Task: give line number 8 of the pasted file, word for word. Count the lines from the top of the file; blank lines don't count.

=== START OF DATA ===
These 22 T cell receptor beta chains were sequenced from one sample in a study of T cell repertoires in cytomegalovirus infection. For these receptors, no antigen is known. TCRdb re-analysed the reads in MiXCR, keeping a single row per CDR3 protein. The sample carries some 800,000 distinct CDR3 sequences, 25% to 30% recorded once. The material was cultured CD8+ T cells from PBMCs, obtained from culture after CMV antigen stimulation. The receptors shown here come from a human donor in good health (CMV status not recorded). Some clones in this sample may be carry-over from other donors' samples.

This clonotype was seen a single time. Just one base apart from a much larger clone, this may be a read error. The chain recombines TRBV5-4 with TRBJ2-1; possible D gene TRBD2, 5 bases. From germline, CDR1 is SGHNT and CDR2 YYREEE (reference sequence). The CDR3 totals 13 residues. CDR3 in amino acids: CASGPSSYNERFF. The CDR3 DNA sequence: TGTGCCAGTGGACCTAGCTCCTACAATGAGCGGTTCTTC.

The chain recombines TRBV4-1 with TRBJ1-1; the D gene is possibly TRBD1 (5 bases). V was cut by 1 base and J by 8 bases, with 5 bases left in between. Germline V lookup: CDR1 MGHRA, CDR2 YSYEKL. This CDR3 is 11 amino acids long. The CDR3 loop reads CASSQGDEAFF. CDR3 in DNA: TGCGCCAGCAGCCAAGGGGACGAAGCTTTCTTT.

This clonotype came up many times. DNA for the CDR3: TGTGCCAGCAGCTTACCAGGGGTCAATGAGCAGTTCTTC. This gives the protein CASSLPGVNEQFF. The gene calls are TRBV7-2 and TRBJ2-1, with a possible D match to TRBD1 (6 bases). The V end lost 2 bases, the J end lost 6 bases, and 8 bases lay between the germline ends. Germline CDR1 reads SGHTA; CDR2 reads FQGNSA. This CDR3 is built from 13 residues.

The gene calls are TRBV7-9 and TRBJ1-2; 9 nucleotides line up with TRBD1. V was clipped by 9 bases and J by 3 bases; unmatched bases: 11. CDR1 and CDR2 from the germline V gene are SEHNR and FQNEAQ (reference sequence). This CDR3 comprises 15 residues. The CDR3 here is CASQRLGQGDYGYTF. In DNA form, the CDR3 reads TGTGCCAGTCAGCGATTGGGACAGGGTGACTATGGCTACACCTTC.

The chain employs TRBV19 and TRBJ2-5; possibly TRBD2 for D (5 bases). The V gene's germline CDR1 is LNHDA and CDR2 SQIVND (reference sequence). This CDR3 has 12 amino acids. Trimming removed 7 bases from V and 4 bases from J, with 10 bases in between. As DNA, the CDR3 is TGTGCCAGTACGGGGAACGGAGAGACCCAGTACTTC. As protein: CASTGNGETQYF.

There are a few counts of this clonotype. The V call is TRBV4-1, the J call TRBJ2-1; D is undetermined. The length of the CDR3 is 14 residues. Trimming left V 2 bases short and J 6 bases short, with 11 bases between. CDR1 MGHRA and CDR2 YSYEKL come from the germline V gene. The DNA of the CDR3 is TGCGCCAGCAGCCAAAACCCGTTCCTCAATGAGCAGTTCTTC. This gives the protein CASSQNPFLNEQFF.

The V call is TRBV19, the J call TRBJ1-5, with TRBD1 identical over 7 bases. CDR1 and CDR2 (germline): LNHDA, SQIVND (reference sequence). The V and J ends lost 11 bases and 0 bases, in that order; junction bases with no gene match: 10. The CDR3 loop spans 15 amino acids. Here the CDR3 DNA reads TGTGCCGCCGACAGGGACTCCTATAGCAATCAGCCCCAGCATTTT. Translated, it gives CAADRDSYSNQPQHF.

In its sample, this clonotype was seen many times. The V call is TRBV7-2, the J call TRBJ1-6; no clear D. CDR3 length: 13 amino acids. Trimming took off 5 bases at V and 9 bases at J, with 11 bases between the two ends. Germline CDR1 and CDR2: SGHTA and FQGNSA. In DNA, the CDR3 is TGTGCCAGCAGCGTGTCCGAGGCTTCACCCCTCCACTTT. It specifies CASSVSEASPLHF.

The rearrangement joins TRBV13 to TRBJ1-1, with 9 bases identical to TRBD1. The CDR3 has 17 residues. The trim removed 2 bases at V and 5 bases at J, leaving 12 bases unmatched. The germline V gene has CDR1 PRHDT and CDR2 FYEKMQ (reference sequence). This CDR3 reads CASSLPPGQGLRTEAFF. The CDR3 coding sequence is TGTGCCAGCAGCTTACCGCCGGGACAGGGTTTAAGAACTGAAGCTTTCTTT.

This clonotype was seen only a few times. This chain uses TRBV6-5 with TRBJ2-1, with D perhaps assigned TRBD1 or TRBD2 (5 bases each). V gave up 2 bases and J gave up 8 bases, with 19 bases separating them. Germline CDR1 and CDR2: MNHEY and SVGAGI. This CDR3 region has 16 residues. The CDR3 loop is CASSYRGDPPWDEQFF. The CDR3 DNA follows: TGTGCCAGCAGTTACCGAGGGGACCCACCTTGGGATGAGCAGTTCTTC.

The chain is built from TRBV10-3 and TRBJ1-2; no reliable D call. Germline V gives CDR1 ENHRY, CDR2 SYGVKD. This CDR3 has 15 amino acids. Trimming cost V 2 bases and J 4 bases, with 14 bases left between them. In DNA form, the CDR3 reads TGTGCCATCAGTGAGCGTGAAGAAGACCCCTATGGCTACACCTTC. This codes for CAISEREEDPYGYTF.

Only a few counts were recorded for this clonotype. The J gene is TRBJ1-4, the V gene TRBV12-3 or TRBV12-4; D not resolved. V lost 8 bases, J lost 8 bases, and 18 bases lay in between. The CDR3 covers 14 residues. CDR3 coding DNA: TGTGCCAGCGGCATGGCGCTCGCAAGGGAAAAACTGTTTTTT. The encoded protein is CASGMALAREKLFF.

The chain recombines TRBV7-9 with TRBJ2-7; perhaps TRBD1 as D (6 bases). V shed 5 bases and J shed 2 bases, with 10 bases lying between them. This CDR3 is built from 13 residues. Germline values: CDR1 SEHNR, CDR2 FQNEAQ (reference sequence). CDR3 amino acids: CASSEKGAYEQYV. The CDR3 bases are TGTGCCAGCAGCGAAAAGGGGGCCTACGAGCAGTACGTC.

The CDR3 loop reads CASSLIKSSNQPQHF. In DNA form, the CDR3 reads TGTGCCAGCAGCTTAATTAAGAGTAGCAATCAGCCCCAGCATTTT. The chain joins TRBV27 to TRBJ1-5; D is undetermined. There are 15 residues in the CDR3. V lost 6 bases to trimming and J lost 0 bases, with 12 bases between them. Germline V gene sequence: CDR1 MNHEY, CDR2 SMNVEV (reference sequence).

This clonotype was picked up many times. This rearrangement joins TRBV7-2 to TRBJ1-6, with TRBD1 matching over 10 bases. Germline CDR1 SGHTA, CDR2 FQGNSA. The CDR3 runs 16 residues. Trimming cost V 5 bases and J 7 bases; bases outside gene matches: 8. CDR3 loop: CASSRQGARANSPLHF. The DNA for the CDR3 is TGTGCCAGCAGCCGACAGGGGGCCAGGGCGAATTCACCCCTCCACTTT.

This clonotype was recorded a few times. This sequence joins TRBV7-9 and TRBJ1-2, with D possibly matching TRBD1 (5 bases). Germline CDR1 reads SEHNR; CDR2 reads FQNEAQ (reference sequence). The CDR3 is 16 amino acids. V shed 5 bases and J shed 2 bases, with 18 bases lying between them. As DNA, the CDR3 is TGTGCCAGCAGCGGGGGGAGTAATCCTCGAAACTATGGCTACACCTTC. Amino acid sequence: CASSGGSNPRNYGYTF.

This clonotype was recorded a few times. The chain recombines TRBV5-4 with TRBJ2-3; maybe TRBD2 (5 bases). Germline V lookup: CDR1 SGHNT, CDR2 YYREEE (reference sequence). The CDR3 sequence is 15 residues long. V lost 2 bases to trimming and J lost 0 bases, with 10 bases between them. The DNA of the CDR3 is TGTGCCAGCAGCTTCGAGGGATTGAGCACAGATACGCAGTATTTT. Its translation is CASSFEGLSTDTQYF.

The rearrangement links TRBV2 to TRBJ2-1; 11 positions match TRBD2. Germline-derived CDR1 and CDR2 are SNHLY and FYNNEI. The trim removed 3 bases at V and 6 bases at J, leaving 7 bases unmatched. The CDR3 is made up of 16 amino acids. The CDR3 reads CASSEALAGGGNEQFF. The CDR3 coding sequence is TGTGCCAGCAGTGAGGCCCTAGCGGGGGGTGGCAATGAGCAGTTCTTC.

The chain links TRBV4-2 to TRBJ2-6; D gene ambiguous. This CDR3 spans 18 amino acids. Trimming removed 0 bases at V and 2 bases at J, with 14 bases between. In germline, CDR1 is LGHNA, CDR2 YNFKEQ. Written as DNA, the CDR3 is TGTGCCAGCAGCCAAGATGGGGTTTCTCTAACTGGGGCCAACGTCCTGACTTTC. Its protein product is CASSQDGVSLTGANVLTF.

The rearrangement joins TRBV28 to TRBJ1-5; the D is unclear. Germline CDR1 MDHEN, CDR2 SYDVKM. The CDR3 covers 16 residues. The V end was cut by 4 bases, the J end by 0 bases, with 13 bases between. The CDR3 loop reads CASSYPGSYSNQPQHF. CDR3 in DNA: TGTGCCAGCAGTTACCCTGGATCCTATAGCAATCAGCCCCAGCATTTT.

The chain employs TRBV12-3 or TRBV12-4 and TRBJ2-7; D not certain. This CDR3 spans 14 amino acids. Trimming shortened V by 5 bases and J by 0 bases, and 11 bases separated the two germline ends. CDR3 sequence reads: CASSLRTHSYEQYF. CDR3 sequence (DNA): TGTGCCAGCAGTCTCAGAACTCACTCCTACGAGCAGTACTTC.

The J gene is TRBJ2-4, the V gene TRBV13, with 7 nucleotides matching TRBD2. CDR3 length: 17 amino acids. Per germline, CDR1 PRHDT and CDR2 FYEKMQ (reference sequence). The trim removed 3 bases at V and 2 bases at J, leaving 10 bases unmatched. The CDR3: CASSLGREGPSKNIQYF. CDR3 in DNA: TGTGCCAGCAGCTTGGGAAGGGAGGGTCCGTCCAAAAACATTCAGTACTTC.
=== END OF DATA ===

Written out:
The V call is TRBV19, the J call TRBJ1-5, with TRBD1 identical over 7 bases. CDR1 and CDR2 (germline): LNHDA, SQIVND (reference sequence). The V and J ends lost 11 bases and 0 bases, in that order; junction bases with no gene match: 10. The CDR3 loop spans 15 amino acids. Here the CDR3 DNA reads TGTGCCGCCGACAGGGACTCCTATAGCAATCAGCCCCAGCATTTT. Translated, it gives CAADRDSYSNQPQHF.